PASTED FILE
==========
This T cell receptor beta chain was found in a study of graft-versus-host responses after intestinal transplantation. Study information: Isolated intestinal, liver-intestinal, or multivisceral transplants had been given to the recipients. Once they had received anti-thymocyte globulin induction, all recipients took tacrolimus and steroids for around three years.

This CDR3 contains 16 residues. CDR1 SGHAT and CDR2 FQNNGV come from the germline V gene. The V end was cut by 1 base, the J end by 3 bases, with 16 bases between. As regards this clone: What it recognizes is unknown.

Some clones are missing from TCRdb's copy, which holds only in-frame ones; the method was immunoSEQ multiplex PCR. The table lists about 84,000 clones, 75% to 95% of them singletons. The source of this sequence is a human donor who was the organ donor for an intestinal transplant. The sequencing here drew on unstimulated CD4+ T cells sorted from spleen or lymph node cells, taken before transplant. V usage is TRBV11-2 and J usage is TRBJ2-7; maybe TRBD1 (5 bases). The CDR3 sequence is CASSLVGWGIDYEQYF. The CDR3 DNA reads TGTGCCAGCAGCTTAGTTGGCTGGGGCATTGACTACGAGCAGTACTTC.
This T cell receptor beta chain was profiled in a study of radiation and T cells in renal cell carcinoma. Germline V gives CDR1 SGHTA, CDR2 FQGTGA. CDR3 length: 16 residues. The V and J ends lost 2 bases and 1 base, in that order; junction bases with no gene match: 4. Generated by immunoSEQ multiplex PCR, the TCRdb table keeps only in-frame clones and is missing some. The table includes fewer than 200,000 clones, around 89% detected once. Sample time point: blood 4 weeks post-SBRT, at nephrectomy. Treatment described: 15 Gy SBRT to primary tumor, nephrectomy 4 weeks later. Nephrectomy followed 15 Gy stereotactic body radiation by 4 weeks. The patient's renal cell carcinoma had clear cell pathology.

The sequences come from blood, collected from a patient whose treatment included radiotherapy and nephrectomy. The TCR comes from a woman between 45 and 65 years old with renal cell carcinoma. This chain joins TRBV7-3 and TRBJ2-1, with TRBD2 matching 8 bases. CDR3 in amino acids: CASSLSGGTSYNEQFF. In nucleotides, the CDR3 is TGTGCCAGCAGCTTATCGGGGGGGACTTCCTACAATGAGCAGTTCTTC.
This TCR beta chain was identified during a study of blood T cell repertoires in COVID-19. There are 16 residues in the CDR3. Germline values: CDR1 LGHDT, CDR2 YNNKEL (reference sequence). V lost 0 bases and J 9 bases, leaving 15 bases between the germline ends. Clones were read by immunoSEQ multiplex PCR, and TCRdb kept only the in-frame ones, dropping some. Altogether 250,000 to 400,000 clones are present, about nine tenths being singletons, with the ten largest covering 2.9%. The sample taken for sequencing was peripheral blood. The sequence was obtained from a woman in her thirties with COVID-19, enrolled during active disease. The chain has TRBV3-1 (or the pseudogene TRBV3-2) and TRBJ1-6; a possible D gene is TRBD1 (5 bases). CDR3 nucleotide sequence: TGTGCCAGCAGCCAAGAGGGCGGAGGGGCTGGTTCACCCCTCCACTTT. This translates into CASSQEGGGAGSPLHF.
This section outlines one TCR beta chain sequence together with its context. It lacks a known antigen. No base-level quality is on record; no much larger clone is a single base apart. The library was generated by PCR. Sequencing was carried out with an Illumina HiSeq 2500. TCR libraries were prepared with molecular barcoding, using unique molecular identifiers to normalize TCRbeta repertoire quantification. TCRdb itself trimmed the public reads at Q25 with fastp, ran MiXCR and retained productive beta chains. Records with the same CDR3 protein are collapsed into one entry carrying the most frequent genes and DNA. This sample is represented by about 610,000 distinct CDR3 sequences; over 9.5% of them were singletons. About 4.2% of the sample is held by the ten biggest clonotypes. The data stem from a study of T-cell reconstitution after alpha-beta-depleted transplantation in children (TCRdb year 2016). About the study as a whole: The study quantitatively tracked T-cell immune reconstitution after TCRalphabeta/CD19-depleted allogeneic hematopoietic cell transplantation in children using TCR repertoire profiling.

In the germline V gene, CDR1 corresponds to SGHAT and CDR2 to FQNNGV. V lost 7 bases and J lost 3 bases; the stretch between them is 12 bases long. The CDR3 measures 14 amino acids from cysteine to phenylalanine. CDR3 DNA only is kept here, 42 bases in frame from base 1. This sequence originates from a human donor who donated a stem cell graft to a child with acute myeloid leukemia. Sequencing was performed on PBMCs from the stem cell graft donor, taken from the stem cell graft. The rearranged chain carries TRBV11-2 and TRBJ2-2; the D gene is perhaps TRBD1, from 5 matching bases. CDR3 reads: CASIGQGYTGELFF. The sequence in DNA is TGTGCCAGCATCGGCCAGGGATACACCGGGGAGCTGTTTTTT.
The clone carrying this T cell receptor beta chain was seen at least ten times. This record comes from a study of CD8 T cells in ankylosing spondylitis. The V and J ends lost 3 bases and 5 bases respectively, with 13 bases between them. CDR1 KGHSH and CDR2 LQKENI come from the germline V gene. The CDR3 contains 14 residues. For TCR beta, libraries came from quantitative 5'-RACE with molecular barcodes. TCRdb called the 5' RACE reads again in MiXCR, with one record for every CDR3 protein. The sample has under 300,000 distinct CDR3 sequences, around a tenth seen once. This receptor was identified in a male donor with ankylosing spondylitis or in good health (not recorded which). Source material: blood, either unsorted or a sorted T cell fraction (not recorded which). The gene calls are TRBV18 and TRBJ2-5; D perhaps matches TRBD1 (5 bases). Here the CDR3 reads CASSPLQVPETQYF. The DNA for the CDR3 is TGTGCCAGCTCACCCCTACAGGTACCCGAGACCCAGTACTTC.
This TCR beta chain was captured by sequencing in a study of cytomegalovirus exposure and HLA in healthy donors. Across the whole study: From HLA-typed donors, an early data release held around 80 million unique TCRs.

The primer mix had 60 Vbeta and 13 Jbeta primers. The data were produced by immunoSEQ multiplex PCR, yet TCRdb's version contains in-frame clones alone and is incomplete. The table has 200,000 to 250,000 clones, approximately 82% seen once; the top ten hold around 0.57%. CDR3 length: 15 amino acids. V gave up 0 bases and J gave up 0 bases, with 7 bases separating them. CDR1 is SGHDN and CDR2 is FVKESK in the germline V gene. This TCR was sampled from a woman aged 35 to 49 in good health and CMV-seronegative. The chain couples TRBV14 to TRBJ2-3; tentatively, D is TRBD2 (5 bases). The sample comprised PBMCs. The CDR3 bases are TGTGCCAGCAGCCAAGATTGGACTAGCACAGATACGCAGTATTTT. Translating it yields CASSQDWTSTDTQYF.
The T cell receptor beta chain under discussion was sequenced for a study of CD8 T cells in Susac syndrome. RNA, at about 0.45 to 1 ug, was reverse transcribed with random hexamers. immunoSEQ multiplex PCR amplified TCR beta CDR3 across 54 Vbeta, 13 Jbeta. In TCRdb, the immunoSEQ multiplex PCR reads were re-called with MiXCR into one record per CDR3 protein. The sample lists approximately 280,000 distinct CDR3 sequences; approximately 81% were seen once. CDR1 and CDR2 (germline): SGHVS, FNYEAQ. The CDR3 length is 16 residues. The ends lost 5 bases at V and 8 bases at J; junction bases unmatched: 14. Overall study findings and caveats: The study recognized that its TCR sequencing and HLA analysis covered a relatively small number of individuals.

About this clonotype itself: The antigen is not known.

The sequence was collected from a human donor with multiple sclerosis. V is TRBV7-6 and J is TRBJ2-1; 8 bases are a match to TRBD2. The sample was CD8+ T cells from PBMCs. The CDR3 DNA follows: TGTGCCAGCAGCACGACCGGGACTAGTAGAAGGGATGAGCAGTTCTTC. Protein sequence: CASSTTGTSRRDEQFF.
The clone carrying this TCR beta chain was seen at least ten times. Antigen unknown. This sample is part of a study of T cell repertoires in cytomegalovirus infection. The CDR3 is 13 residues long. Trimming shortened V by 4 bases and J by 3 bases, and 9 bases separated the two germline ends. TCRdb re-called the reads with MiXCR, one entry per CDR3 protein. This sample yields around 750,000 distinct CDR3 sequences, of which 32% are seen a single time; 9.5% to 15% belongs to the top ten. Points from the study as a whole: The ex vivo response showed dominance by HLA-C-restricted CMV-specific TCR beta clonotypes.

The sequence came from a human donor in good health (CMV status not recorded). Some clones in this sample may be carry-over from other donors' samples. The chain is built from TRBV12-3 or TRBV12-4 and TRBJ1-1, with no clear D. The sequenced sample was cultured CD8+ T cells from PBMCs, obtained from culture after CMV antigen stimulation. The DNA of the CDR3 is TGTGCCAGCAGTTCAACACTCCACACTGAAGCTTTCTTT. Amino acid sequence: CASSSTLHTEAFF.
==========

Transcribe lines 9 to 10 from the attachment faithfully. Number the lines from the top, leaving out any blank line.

The clone carrying this T cell receptor beta chain was seen at least ten times. This record comes from a study of CD8 T cells in ankylosing spondylitis. The V and J ends lost 3 bases and 5 bases respectively, with 13 bases between them. CDR1 KGHSH and CDR2 LQKENI come from the germline V gene. The CDR3 contains 14 residues. For TCR beta, libraries came from quantitative 5'-RACE with molecular barcodes. TCRdb called the 5' RACE reads again in MiXCR, with one record for every CDR3 protein. The sample has under 300,000 distinct CDR3 sequences, around a tenth seen once. This receptor was identified in a male donor with ankylosing spondylitis or in good health (not recorded which). Source material: blood, either unsorted or a sorted T cell fraction (not recorded which). The gene calls are TRBV18 and TRBJ2-5; D perhaps matches TRBD1 (5 bases). Here the CDR3 reads CASSPLQVPETQYF. The DNA for the CDR3 is TGTGCCAGCTCACCCCTACAGGTACCCGAGACCCAGTACTTC.
This TCR beta chain was captured by sequencing in a study of cytomegalovirus exposure and HLA in healthy donors. Across the whole study: From HLA-typed donors, an early data release held around 80 million unique TCRs.